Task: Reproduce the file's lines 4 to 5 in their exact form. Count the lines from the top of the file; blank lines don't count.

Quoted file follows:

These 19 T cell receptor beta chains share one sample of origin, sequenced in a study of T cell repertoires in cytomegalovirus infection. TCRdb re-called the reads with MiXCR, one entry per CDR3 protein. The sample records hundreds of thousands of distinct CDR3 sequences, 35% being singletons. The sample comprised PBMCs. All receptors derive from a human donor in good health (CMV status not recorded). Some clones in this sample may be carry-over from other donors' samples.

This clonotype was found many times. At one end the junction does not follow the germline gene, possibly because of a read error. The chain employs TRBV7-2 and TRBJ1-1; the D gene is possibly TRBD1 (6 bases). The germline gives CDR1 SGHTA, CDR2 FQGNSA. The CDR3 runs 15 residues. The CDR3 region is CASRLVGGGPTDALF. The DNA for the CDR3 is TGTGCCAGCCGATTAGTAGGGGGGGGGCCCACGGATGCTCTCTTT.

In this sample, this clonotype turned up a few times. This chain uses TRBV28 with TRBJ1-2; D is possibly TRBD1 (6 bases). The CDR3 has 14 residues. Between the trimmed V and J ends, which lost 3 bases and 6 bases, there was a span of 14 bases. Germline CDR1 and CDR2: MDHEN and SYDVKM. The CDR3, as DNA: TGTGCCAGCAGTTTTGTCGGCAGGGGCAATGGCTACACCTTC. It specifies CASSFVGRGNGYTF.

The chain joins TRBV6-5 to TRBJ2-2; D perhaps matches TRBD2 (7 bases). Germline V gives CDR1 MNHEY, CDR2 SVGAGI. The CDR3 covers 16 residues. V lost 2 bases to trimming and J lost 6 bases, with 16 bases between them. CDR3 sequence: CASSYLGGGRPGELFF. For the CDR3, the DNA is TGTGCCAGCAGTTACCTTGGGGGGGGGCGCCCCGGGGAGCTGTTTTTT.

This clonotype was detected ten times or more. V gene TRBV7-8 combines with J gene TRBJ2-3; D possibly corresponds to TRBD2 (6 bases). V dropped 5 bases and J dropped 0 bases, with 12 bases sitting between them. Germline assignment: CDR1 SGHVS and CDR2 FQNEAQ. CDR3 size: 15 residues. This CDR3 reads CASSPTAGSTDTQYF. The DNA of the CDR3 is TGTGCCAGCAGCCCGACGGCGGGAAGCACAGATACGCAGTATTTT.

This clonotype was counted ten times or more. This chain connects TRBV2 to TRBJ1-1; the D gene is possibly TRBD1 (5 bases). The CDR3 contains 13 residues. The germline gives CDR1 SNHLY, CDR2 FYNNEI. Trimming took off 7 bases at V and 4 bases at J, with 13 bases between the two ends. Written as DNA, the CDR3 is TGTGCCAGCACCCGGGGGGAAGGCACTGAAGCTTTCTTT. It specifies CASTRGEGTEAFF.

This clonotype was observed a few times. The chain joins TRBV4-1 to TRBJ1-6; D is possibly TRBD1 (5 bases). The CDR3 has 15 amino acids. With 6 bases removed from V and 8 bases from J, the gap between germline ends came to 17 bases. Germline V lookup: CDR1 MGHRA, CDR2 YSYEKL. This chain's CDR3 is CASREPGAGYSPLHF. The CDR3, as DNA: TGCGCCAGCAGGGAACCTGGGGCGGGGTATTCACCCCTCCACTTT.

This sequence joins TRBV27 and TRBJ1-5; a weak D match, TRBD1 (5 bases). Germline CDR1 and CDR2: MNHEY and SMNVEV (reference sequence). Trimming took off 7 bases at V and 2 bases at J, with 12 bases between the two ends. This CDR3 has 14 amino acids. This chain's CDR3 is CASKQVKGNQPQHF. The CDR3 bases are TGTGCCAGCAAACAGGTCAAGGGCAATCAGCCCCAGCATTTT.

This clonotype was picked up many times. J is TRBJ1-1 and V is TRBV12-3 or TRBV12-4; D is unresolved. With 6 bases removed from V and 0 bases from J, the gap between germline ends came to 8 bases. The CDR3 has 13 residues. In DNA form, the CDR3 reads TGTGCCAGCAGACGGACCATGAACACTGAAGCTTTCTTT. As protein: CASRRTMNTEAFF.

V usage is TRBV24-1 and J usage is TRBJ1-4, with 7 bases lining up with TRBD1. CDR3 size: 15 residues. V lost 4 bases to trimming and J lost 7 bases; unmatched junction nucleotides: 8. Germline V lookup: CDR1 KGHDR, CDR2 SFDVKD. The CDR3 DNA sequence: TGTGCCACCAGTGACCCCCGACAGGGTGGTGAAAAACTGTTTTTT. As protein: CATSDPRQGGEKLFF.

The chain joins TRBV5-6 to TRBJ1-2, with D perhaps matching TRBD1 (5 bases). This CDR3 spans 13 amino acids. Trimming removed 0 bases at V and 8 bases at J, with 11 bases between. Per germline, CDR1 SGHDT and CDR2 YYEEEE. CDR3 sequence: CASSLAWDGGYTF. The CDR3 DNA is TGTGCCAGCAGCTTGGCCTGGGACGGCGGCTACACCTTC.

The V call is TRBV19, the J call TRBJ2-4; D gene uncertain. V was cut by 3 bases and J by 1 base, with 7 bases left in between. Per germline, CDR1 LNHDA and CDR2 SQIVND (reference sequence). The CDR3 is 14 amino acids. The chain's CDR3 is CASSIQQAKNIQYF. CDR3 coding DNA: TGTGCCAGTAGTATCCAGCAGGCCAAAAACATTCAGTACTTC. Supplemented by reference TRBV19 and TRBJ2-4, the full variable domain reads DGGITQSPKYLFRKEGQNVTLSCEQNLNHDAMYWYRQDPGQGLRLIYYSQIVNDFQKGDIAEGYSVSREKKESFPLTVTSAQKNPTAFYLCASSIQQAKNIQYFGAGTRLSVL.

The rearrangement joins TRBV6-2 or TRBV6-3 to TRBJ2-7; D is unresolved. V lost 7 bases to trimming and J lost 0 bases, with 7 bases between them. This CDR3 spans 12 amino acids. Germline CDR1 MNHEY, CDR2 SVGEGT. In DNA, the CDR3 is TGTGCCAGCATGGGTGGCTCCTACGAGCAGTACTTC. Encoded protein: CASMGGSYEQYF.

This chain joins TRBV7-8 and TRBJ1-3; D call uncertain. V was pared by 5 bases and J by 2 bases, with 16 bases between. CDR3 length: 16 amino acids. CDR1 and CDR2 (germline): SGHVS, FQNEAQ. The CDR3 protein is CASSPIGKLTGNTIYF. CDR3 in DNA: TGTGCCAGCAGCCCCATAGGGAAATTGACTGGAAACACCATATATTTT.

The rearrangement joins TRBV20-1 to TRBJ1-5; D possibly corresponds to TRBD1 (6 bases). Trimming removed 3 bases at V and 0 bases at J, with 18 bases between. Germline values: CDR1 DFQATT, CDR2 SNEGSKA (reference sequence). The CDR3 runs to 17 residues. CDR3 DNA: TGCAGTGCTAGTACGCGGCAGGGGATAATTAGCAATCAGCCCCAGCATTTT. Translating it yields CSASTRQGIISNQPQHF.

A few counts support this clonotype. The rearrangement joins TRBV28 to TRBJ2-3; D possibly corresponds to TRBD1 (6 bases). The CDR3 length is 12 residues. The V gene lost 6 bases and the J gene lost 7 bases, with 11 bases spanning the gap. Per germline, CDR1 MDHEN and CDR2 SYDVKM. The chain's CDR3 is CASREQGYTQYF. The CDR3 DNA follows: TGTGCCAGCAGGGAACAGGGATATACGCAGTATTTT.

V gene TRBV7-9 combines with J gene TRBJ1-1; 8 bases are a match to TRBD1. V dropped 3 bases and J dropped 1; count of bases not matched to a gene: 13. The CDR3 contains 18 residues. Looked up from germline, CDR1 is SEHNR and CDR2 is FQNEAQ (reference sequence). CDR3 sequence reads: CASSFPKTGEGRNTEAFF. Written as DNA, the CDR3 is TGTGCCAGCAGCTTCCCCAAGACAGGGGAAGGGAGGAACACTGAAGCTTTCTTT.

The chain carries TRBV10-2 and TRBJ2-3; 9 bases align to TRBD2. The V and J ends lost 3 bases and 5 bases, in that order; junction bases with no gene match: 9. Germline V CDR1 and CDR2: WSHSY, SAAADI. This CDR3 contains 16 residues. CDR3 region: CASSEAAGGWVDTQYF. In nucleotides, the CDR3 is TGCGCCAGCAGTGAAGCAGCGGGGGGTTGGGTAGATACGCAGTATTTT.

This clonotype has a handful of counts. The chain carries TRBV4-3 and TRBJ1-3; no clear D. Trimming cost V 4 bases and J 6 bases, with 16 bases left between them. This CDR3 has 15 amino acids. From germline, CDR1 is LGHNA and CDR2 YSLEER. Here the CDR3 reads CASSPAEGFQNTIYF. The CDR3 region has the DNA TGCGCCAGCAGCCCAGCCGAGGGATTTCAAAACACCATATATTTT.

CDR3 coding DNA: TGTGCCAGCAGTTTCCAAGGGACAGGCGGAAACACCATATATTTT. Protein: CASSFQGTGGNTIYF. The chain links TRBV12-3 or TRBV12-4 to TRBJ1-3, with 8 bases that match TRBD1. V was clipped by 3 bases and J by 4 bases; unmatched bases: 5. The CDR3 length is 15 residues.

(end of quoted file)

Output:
The chain joins TRBV6-5 to TRBJ2-2; D perhaps matches TRBD2 (7 bases). Germline V gives CDR1 MNHEY, CDR2 SVGAGI. The CDR3 covers 16 residues. V lost 2 bases to trimming and J lost 6 bases, with 16 bases between them. CDR3 sequence: CASSYLGGGRPGELFF. For the CDR3, the DNA is TGTGCCAGCAGTTACCTTGGGGGGGGGCGCCCCGGGGAGCTGTTTTTT.

This clonotype was detected ten times or more. V gene TRBV7-8 combines with J gene TRBJ2-3; D possibly corresponds to TRBD2 (6 bases). V dropped 5 bases and J dropped 0 bases, with 12 bases sitting between them. Germline assignment: CDR1 SGHVS and CDR2 FQNEAQ. CDR3 size: 15 residues. This CDR3 reads CASSPTAGSTDTQYF. The DNA of the CDR3 is TGTGCCAGCAGCCCGACGGCGGGAAGCACAGATACGCAGTATTTT.